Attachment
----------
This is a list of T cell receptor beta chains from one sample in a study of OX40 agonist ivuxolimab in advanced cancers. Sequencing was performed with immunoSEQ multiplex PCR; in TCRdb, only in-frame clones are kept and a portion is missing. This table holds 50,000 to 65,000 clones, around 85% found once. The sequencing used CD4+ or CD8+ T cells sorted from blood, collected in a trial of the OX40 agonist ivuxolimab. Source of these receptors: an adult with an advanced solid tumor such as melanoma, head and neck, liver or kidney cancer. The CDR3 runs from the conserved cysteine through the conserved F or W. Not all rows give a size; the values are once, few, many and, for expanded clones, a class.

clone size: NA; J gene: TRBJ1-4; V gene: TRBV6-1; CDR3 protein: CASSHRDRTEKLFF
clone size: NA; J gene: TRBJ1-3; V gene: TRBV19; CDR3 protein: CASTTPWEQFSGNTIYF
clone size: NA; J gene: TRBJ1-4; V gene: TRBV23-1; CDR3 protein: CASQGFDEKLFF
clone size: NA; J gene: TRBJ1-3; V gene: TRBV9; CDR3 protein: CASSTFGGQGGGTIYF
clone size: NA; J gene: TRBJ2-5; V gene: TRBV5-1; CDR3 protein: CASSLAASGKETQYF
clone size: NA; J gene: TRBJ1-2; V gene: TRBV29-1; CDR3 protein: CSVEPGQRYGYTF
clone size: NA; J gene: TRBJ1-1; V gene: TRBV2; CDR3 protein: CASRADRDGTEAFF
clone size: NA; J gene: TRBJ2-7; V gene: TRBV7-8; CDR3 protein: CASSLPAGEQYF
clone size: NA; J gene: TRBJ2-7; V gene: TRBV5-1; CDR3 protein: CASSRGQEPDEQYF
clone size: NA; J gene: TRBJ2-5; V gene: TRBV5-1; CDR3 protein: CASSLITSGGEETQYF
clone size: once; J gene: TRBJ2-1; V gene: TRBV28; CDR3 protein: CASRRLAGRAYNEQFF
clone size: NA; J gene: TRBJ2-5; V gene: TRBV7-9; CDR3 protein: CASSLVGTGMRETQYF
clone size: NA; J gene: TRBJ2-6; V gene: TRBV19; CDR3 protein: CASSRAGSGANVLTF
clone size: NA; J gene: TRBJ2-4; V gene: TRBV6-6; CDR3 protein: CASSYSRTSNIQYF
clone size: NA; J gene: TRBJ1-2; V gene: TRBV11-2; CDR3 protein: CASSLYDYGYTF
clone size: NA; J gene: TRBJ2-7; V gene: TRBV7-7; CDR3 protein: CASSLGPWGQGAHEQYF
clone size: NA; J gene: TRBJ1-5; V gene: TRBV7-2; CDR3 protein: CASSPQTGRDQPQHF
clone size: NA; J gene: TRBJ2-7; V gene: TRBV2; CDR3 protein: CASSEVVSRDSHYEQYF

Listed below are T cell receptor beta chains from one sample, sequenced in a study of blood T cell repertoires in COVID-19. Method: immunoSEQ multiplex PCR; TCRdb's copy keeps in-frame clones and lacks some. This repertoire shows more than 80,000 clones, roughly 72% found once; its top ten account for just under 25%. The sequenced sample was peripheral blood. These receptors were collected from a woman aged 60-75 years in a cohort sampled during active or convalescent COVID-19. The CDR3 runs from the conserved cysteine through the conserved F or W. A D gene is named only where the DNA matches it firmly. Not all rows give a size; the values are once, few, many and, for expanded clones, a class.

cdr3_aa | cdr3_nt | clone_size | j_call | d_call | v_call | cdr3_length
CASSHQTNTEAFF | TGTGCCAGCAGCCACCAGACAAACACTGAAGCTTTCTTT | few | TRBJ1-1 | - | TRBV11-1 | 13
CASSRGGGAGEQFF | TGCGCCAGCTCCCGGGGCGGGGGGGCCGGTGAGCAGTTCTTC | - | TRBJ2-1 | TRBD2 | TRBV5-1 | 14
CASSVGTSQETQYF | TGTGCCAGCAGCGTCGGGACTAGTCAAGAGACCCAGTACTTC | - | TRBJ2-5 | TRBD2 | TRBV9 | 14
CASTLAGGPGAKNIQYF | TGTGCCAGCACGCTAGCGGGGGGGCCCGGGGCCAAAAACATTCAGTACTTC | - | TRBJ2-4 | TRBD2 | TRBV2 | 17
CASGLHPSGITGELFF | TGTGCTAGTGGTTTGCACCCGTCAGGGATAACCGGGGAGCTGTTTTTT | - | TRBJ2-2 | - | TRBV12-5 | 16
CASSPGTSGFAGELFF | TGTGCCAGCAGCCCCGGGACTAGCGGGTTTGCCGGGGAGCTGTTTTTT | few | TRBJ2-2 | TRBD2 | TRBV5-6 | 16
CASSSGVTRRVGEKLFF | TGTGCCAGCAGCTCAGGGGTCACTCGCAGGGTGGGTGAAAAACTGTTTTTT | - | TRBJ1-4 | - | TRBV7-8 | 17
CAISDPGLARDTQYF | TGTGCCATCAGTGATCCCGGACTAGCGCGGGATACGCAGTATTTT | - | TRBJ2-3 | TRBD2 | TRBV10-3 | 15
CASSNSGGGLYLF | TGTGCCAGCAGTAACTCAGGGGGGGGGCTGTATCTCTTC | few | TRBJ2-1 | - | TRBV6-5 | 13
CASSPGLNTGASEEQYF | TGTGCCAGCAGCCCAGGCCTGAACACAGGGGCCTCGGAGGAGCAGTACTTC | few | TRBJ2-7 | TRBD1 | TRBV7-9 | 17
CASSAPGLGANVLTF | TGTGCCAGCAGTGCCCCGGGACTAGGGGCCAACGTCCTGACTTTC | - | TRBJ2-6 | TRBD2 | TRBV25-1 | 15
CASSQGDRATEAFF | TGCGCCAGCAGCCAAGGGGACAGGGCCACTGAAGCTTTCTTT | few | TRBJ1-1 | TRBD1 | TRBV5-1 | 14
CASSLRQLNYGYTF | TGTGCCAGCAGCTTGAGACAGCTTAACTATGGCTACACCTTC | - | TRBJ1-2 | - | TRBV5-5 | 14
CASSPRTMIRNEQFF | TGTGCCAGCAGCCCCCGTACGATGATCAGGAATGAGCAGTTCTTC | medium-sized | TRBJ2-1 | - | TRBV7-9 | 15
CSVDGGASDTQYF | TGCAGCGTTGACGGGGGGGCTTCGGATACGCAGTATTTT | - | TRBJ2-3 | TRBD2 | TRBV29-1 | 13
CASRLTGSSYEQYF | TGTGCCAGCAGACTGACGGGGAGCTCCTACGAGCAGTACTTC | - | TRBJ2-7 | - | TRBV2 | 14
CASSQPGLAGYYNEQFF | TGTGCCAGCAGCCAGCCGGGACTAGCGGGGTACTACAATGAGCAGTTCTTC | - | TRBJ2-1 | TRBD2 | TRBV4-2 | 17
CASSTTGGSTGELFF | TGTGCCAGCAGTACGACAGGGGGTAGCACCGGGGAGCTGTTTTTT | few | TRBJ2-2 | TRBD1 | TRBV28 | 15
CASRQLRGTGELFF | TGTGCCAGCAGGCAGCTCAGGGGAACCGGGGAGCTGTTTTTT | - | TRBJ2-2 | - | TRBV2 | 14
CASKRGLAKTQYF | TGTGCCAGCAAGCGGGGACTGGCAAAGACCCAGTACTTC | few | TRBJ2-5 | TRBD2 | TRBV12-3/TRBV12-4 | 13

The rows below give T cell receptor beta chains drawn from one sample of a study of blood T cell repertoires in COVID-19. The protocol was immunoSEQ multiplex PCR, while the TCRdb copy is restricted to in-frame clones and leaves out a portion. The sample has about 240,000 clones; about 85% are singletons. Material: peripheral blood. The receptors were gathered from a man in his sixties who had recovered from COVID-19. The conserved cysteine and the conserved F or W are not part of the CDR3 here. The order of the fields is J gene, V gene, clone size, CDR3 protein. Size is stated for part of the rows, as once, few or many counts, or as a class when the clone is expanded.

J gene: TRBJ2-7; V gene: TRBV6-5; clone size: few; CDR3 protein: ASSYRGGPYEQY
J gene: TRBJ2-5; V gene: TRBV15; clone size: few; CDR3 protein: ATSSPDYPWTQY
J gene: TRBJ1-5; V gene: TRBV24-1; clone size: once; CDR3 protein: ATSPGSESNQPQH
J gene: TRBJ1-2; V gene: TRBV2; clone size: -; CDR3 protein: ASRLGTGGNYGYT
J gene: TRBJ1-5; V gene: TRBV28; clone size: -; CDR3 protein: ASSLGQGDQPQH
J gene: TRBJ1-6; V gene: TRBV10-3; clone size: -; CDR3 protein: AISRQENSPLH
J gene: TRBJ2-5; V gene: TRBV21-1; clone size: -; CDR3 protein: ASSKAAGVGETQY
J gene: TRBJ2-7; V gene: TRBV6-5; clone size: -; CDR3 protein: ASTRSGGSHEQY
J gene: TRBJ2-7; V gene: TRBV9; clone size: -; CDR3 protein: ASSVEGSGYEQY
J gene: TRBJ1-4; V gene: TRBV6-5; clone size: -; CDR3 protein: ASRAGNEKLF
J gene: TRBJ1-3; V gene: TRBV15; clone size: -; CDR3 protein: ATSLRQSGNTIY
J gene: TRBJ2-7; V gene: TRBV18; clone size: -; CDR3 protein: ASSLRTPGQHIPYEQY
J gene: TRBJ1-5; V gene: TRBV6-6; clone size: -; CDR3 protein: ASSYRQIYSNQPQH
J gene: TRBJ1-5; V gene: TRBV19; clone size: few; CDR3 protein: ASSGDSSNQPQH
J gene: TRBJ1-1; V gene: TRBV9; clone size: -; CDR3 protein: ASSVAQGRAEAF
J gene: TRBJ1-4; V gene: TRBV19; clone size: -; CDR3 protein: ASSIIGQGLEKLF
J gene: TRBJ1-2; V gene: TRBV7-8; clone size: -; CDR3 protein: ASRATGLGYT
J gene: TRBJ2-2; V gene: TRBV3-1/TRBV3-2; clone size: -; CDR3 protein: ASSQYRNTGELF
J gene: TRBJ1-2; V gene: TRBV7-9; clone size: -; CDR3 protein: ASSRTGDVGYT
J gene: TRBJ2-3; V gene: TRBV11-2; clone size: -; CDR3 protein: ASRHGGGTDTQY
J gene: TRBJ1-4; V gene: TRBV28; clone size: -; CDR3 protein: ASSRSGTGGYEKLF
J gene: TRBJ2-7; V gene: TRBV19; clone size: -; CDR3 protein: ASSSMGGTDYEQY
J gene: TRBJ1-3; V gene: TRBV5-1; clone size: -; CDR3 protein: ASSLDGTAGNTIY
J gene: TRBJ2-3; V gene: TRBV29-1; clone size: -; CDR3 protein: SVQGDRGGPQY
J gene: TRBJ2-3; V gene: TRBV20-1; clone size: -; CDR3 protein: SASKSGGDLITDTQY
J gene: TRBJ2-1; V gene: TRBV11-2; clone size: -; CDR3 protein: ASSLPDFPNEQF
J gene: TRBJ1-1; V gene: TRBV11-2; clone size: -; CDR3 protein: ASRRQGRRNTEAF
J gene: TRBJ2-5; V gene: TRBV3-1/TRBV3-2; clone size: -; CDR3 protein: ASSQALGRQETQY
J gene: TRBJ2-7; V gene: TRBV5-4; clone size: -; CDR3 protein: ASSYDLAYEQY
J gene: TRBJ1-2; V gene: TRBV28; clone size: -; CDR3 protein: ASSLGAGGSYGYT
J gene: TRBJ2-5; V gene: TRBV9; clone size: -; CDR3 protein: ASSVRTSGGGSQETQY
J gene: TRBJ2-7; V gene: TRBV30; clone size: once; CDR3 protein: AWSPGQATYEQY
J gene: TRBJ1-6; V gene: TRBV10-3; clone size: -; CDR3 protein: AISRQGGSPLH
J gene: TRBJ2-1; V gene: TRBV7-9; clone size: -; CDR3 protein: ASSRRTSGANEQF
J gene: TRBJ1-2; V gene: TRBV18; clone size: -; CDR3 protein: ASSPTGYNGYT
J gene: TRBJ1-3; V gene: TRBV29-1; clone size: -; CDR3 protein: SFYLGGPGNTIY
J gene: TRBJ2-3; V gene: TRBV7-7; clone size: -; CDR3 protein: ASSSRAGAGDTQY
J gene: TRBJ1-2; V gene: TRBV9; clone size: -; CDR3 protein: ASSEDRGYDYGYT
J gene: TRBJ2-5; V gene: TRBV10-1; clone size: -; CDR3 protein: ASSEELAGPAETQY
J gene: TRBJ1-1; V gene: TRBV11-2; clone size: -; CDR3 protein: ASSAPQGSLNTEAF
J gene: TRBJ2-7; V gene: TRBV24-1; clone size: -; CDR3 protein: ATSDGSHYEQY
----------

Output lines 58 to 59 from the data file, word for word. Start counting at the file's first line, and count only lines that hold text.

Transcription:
J gene: TRBJ1-4; V gene: TRBV19; clone size: -; CDR3 protein: ASSIIGQGLEKLF
J gene: TRBJ1-2; V gene: TRBV7-8; clone size: -; CDR3 protein: ASRATGLGYT